Then senior management and the board (not some rogue middle manager) were caught spying on one another and several journalists.
To be honest, when the scandal hit the news last summer, I was angry. I won't quibble with HP's right to conduct an internal investigation to see where possible leaks might be coming from, but they certainly didn't have the right to spy on reporters and pry into their personal emails and phone records to see if they were receiving secret information from HP. That the chairman was forced to step down and other leaders at the company were impacted didn't do enough to quell the outrage I felt.
As angry as I was, I kept my feelings mostly to myself. I never brought it up with anyone professionally, and especially not to HP, and I never wrote about it anywhere, even though I felt it deserved a lot of attention. But a funny thing happened. HP went dark. No more phone calls, no more pitches, no more meeting requests, no more emails. Nothing. This eerie silence enveloped the HP press team. I have to wonder what plan was hatched from the corporate communications team, if one was hatched at all. It appeared to be subject non grata.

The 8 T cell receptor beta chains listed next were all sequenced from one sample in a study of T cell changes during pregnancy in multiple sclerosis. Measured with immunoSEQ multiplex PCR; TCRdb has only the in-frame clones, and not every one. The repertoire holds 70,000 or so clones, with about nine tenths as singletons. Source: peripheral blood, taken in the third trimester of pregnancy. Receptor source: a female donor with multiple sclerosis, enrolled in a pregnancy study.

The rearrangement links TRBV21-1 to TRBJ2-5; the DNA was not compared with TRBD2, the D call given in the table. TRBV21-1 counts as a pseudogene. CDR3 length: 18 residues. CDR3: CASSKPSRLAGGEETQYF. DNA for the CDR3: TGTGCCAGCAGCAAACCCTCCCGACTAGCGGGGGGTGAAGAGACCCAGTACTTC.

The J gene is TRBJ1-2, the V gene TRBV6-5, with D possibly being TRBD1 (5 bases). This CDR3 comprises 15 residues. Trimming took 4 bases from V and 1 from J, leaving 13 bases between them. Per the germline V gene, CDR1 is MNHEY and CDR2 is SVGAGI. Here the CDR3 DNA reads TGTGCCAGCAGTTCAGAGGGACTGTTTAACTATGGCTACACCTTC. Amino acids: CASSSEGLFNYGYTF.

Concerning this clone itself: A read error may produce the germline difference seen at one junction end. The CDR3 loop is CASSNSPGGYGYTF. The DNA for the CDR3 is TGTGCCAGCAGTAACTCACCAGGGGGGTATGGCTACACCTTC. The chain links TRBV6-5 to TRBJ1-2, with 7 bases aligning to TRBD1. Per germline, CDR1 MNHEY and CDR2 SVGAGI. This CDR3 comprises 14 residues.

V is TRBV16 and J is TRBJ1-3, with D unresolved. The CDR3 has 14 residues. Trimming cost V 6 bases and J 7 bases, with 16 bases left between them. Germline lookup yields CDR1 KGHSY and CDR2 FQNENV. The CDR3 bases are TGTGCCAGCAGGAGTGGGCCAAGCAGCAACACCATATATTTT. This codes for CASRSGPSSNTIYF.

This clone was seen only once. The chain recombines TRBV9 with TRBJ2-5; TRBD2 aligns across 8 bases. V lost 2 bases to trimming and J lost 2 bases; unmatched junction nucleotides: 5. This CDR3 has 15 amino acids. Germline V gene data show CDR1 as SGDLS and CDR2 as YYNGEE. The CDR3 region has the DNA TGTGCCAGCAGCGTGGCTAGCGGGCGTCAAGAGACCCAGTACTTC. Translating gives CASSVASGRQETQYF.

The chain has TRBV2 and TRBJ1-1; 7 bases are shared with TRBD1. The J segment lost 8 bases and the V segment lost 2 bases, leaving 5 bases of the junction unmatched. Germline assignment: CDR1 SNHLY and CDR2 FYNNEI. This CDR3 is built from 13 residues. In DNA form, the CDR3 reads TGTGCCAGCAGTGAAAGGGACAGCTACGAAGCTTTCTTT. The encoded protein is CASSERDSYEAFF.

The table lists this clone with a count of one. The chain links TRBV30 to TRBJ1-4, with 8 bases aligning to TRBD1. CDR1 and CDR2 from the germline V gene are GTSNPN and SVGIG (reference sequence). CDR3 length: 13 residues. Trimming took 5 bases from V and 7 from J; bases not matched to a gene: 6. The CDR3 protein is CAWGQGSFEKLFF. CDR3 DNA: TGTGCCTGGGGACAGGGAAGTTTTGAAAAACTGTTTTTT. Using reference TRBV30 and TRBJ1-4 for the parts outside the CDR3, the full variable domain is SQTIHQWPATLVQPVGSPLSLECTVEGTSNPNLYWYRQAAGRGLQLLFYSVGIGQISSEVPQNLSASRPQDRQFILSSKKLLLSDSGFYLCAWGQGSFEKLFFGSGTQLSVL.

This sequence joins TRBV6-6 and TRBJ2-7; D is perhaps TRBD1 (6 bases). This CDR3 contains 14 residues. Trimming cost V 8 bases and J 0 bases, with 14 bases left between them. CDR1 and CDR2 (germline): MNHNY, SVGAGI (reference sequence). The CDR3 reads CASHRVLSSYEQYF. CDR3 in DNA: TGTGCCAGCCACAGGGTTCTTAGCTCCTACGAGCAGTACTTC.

Even weirder than HP's silence was the silence of the media. Not a single reporter, writer or editor brought it up in conversation. I just don't get it. Essential, constitutional rights protecting individuals and the press were violated here. No one seemed to care. Well, I do.
Mr. Alexander Wolfe posits that corporate spying is far more widespread than we probably suspect. I am sure it is. I knew a fellow who was a corporate spy for one of the two national home improvement stores. The shenanigans he pulled to get proprietary information from the other were outrageous, and probably illegal. He was never caught. How many instances of corporate spying, or spying on journalists, go unnoticed? Like Wolfe says, "let's not be naive."